Local Asian business owners face corona-driven prejudice
Nothing is out of reach of this current pandemic that has brought changes to every part of everyday life.
Families are separated. Traveling is not happening or is very limited. Money is short for millions of families and millions of jobs have disappeared.
Asian-American business owners are feeling the pinch even harder, though. At the core is racism that stems from data that shows the pandemic started in Wuhan, China, months before Americans got wind of how serious coronavirus could become. Many locals are avoiding Asians since news broke that the deadly virus originated in China.
Tallahassee is no exception when it comes to discrimination against the Asian community. That is especially noticeable by those who run restaurants in Florida’s capital city.
Take Chris Gao, for example.
Gao is staff manager at China Delight and she worries about the backlash, suspecting that some of it comes from the virus starting in Asia.
“We are more of a family style restaurant so dining in is a major part of our business so now we’re not allowed to do dining in so of course the business reviews greatly,” Gao said. “In the beginning, the Asian community, specifically the Chinese community, was quite concerned about are we going to face hate or at least hostile response from the community.”
Asian Americans nationwide are experiencing hate crimes at an increased rate, according to an FBI report published by CNN.
However, Gao said that so far people in Leon County have been mostly friendly and supportive of their business at a time that they need it most. Quite a few local patrons have expressed different views.
Leon County Commissioner Bill Proctor said he saw the racial problems coming long before the coronavirus. He contends that local Chinese businesses have been raking in profits from the patronage of African-Americans.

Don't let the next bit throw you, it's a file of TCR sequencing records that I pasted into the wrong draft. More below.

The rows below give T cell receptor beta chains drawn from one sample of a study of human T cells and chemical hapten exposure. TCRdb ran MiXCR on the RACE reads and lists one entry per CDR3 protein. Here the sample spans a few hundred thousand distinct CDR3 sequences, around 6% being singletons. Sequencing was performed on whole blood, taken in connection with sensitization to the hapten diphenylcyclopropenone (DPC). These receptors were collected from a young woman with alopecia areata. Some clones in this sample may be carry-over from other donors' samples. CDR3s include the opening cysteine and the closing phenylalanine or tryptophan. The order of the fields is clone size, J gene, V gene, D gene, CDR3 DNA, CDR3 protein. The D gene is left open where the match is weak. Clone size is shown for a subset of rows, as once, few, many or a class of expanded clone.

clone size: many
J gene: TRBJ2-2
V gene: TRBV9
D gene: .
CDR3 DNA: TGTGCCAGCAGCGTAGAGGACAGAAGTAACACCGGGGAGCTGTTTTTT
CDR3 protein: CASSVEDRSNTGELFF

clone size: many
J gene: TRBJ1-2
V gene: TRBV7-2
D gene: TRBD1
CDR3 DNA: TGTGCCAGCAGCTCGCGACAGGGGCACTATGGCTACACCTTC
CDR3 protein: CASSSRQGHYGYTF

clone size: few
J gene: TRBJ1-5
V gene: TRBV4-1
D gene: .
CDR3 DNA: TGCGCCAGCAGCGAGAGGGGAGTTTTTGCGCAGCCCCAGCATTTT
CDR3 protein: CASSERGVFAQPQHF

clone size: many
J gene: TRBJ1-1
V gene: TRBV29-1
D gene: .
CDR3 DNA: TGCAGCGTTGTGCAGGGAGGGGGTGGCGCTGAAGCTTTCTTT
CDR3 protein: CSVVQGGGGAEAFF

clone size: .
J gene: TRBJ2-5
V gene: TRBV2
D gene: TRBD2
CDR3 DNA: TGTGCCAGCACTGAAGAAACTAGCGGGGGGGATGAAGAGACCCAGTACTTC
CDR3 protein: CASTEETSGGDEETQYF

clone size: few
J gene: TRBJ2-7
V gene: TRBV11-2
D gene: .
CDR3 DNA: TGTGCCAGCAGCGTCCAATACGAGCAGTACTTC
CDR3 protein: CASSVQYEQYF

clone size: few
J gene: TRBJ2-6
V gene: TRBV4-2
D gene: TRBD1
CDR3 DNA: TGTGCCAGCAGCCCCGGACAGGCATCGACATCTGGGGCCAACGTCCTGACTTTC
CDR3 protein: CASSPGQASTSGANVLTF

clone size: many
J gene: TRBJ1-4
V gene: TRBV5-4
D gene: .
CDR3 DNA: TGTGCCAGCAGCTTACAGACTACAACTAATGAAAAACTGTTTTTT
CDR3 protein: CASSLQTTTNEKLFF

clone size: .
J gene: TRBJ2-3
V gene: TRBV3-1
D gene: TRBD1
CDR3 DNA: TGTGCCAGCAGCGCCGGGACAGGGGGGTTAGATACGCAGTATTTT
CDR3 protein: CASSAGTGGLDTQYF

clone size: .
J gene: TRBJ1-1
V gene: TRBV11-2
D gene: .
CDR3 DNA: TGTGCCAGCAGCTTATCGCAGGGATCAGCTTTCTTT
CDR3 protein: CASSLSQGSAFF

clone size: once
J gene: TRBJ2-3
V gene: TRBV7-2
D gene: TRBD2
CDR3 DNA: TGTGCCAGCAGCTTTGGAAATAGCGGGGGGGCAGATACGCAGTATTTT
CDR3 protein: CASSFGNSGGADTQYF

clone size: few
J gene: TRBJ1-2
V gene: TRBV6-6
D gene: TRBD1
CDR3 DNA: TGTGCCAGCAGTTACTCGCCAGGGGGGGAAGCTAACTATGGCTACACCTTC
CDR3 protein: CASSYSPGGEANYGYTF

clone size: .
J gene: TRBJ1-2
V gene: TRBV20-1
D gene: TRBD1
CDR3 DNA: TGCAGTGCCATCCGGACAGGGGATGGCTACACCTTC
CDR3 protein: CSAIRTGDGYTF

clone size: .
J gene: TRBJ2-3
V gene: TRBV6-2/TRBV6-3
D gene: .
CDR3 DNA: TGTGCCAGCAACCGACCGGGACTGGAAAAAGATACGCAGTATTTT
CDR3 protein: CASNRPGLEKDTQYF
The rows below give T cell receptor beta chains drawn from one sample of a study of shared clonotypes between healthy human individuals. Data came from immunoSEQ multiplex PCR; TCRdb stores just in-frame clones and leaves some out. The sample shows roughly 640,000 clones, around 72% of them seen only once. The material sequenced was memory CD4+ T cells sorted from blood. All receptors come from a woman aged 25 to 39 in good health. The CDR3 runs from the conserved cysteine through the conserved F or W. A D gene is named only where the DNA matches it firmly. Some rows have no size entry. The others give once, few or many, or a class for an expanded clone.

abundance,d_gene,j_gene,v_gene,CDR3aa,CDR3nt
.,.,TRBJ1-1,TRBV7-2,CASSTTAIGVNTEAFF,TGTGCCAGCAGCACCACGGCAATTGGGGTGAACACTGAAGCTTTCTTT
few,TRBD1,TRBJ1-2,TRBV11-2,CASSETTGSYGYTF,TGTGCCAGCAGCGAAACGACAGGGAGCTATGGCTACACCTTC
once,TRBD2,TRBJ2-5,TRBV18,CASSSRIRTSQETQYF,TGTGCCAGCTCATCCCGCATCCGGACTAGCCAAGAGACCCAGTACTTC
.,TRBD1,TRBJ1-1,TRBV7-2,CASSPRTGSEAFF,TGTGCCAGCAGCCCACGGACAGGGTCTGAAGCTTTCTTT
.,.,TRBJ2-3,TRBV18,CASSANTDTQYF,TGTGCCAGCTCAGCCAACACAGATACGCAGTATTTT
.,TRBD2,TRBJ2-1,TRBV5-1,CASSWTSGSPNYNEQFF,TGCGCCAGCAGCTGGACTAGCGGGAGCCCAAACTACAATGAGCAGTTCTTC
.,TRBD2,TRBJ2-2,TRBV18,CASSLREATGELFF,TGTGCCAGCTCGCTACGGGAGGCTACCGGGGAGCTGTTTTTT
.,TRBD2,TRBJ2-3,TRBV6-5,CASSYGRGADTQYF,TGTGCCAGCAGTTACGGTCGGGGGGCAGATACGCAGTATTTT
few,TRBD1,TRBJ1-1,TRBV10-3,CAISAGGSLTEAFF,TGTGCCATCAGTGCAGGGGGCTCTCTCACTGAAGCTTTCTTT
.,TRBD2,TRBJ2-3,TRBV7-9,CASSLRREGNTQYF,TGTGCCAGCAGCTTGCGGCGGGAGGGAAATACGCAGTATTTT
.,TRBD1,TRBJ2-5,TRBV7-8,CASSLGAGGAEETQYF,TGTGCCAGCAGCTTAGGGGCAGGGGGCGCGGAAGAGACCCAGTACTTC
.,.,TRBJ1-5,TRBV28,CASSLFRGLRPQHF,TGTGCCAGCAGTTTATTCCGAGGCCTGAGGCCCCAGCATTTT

While the pushback that Asians might be realizing isn’t a result of an Asians against Blacks issue, Proctor said he wishes they would give more back to Blacks.
“If in fact the virus comes out of China, then we have every right to be suspect of things that are Chinese, so to speak,” said Proctor, who admittedly patronizes local Chinese restaurants.
Proctor went on to say that he is considering cutting off his support of Chinese restaurants.
“I have my favorite Chinese place and you have yours and everybody has theirs but no; I am not going back,” said Proctor. “I mean, thousands of Americans are not going to die, Black and White, and then I’m going to go respect a Chinese restaurant? That’s not going to happen by me.”
Proctor isn’t the only one holding such strong convictions. Other Americans have developed a begrudging attitude towards Asians since President Donald Trump first referred to coronavirus as being the “Chinese virus.”
While coronavirus has caused several problems across the country, racism shouldn’t be one of them. At least that’s the way that Tia Terry feels.
She is a regular at Roboto Tokyo Grill, and doesn’t believe it is fair to blame Asian people in America for what the country is currently enduring.
“I feel like it’s honestly unnecessary because from what I heard on the news people in Trump’s administration saying when the outbreak happened and they weren’t entirely forthcoming about it. That’s not okay that they weren’t forthcoming about it, but the fact of the matter is what are you going to do now.
“I don’t understand what Asian businesses and other Asian people have to do with somebody else’s decision not to let people know what’s happening. I think that’s unfair honestly, at the end of the day Asians didn’t come together and decide we’re going to do this against all of these other people.”
Terry believes that even if it’s true that the Chinese government is responsible for not being completely open with information regarding the virus, they should be the ones held accountable, not the entire Asian population.
Prior to Gov. Ron DeSantis relaxing a ban on restaurants dining in, Gao worried about whether China Delight will be forced to completely stop take-out service. However, with the first phase of reopening of the state starting last Monday, there is some reprieve.
Her concern lingered, though.
“Like every local business, we are trying to stay open,” Gao said. “We are trying our best to keep afloat and it’s kind of hard to keep business running. We were thinking about whether we should close.”
Gao is also concerned about seeing a spike in coronavirus cases in the state. That could hasten their decision to close, she said.